Posts Tagged 'the power of silence'

The Sound of Silence

MomChildSilenceWe are rounding the bend and entering our final month of the wonderful Flute Collection. Families are bonding and the children are singing their hearts out. We had a blast dancing to the “Time Warp”, “Ghost Busters”, “Monster Mash”, and much more for Halloween. (I got to dance the “Time Warp” ten times in one week. I’m good until next year I think.)

During one of my classes (the week of Halloween) the energy was high and we were ready to party. We had a lot of extra family members in class and it was such a joy. But because the numbers were many and we were in holiday mode there was a lot of chatting during and between songs

If you’ve been taking Music Together with your child for a while (or even for a semester) you have probably heard that we like our classes to be as much of a “musical sanctuary” as possible. That means that from the moment you enter class until the moment you leave – whatever needs to be said should be sung!

Children in Music Together are learning music in the same way they are learning language: total immersion. We joyfully saturate them in the music for 45 minutes once a week (not counting the joyful noise making occurring at home.)

During this Halloween class after one of our upbeat songs I went into the Tonal Patterns for class. Tonal Patterns are the little bits of notes we sing after we finish our song. These Tonal Patterns provide “building blocks” to help the children organize the song in their brains – after the song is over. It’s like a Follow the Leader singing game. You also hear them on your CD.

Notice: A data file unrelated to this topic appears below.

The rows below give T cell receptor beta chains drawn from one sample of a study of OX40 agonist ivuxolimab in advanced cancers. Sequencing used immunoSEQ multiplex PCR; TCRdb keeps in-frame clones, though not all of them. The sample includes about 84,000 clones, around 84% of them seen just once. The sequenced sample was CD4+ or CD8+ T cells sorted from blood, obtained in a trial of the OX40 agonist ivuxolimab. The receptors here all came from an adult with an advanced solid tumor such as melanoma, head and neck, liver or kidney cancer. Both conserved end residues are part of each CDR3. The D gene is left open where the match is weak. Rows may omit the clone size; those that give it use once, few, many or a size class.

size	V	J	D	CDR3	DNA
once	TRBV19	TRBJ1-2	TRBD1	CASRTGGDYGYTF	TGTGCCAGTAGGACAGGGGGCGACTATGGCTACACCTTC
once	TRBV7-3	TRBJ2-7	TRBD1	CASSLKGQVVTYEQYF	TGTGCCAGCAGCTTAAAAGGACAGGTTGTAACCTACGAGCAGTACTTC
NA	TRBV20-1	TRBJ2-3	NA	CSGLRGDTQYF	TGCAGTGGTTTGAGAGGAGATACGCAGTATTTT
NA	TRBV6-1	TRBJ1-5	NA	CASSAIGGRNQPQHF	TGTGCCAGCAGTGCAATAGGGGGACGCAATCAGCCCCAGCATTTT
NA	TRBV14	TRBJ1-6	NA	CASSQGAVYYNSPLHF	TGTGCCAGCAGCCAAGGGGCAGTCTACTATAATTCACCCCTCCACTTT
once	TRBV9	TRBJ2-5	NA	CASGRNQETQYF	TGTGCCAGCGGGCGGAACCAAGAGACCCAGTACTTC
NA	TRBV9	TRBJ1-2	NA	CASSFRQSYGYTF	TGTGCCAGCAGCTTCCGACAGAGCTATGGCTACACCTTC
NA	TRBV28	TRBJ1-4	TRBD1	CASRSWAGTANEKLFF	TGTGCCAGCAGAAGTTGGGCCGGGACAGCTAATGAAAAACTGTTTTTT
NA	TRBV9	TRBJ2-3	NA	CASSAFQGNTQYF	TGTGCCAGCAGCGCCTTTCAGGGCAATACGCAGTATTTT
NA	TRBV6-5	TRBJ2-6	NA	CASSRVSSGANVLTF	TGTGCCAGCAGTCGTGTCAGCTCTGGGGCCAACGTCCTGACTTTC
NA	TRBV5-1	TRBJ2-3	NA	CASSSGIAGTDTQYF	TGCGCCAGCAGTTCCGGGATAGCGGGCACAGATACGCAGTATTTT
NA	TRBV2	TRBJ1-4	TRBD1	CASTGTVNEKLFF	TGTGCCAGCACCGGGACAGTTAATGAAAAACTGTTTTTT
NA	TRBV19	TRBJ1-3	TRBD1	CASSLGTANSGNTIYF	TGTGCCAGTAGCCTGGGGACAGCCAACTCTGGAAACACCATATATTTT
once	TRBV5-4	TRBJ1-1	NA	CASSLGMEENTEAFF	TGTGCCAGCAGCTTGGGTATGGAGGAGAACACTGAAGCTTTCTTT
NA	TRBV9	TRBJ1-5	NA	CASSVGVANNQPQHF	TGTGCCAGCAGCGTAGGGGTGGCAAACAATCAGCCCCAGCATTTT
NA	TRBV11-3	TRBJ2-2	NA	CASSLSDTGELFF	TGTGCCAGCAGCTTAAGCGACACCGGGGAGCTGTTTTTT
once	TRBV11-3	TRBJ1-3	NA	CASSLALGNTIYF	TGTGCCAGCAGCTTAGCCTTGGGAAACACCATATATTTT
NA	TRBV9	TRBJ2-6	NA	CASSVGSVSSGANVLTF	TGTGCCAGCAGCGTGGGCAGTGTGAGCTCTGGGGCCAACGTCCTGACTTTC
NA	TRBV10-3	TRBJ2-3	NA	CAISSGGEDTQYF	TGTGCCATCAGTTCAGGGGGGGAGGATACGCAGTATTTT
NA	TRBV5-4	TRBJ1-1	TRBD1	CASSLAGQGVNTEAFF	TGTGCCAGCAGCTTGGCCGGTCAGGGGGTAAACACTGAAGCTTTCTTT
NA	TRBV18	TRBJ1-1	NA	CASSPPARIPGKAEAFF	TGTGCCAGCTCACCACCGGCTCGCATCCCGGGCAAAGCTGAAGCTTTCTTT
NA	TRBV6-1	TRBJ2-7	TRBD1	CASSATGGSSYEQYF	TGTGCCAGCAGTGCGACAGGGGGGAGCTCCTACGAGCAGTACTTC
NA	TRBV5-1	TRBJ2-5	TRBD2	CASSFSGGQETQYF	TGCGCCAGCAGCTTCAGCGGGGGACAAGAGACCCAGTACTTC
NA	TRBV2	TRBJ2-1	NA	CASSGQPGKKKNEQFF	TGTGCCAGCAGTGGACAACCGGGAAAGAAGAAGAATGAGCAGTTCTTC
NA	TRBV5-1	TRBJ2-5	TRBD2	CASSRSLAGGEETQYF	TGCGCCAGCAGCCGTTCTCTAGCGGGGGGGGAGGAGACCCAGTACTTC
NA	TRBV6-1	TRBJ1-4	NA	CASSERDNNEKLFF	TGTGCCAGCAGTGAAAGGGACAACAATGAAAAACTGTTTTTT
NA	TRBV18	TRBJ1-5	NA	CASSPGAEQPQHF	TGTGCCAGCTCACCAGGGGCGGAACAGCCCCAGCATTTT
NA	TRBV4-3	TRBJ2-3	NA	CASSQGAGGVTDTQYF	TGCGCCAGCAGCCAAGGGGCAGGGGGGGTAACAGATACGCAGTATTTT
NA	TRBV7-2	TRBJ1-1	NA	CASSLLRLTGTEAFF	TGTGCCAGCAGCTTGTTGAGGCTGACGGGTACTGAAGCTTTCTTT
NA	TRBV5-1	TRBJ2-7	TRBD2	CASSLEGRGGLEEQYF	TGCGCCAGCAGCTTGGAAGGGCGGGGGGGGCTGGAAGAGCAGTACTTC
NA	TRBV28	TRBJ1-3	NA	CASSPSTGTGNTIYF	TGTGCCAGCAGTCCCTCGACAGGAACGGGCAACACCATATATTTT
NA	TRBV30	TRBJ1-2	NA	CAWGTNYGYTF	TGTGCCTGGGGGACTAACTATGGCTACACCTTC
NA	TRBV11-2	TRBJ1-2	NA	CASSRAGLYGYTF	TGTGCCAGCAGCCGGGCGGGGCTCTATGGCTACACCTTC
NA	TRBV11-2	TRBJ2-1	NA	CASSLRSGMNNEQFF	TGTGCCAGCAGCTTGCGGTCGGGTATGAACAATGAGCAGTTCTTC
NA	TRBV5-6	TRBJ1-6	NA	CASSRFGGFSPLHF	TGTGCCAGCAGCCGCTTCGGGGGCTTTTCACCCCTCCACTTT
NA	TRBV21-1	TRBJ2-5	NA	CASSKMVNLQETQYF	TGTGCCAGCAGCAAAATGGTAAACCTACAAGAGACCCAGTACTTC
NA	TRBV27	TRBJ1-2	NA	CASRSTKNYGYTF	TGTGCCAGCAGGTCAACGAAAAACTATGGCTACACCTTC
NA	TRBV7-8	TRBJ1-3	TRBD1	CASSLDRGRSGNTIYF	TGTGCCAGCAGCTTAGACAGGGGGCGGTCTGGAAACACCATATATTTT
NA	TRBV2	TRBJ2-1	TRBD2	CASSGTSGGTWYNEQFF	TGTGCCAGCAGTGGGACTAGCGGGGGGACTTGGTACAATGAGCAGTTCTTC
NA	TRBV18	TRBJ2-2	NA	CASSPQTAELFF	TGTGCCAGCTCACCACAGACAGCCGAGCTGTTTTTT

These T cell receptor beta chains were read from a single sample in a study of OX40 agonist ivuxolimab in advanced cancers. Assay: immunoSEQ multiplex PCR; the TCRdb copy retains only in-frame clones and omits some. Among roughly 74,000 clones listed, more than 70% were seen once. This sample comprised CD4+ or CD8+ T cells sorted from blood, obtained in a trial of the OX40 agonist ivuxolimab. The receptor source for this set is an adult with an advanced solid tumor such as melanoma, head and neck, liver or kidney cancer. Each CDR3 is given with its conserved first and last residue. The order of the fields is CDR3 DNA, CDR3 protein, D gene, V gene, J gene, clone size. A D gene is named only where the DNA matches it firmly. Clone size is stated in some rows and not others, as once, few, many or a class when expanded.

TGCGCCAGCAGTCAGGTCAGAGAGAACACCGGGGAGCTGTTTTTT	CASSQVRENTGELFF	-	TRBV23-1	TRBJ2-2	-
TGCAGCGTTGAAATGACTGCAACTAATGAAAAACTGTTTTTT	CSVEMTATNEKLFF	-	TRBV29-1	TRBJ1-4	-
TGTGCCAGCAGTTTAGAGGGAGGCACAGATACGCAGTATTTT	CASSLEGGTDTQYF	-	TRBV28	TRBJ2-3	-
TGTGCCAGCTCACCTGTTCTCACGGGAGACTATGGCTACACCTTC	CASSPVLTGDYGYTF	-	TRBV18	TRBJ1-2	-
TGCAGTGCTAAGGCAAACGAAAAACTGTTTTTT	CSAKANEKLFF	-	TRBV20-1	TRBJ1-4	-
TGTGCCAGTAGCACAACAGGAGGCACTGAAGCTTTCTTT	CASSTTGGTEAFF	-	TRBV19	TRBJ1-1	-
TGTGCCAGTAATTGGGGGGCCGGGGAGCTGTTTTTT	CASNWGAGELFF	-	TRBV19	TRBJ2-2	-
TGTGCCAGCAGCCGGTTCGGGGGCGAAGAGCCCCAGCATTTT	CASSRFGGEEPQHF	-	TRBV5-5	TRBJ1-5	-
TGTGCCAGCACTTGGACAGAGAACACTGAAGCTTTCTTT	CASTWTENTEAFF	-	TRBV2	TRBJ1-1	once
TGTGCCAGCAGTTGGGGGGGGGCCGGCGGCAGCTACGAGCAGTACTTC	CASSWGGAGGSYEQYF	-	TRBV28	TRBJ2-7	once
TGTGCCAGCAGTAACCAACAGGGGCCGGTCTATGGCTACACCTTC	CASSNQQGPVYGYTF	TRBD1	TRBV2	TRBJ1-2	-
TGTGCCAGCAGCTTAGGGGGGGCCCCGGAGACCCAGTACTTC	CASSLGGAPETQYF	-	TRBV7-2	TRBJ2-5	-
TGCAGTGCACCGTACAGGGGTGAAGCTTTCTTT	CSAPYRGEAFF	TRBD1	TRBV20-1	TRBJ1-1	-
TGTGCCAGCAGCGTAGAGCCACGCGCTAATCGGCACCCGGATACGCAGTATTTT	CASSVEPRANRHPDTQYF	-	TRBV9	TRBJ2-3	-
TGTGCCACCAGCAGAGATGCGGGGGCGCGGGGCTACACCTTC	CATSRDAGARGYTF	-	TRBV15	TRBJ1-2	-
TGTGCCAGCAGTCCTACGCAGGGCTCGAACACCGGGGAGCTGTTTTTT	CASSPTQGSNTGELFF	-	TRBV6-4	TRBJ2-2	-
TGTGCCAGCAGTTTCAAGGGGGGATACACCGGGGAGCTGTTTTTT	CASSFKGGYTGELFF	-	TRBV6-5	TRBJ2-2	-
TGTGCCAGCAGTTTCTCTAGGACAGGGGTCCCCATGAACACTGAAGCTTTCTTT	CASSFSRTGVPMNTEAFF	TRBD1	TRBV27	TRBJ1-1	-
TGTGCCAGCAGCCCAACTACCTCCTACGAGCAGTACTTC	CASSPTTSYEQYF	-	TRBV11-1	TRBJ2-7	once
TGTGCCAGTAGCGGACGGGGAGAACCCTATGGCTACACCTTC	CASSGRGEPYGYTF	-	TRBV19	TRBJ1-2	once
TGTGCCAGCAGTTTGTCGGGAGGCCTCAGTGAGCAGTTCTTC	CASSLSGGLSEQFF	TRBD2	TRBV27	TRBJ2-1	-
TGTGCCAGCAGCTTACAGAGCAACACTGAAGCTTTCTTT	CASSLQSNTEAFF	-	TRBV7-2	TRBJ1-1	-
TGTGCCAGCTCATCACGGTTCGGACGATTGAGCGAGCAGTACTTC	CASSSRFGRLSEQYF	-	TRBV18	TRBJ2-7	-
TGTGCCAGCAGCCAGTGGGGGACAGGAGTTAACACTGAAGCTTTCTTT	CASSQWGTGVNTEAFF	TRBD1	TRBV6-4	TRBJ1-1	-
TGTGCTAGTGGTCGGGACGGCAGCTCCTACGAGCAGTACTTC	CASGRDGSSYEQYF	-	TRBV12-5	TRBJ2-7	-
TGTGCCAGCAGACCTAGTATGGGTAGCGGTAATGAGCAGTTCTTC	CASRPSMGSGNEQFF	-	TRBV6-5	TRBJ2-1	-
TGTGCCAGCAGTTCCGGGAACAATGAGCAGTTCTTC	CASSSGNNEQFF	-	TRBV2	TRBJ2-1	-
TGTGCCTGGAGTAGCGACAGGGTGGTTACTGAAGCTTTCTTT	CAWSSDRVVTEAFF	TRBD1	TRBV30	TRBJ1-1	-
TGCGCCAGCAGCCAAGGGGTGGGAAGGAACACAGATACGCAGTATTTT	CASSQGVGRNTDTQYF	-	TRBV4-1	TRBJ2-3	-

But it didn’t work in this class. Why? 

Deanna DeCampos, Director of Eastside Westside Music Together in New York City puts it this way. “…language development takes such a prominent role in a child’s early years… a child ‘tunes in’ to her mother’s voice, [so] we can infer that, if a child’s mom is talking to her neighbor in class rather than singing, that child is going to  tune in to the talking and not the music.  Now, if the mom is SINGING, she’s both modeling music making behavior and providing her child with the most beautiful aural stimulus possible – her singing voice. Music making utilizes many areas of the brain, including the language center.  When mom talks in class, the child gets the double whammy of tuning in to mom’s voice AND trying to discern the language sounds that he’s hearing. Music?  Not a priority in the little guy’s brain.”

Essentially, last week when we went into the Tonal Patterns while the chattering continued, we were asking the children to use the area of the brain that focuses on language development. (This is why Songs without Words are so easy for the young child to learn – no concentration on language needed. Just music!)

So I asked everyone to be very silent. Then we tried again. We sang a little more of the song and then seamlessly (silently) moved into the Tonal Patterns. What happened then? We heard in the silences between each Tonal Pattern a smattering of tots attempting to replicate the notes: “buh, BA, Baaa;” something that didn’t happen while there had been a lot of talking after the song. I could see the smiles of recognition and even surprise on some grown-up faces. Such a gift.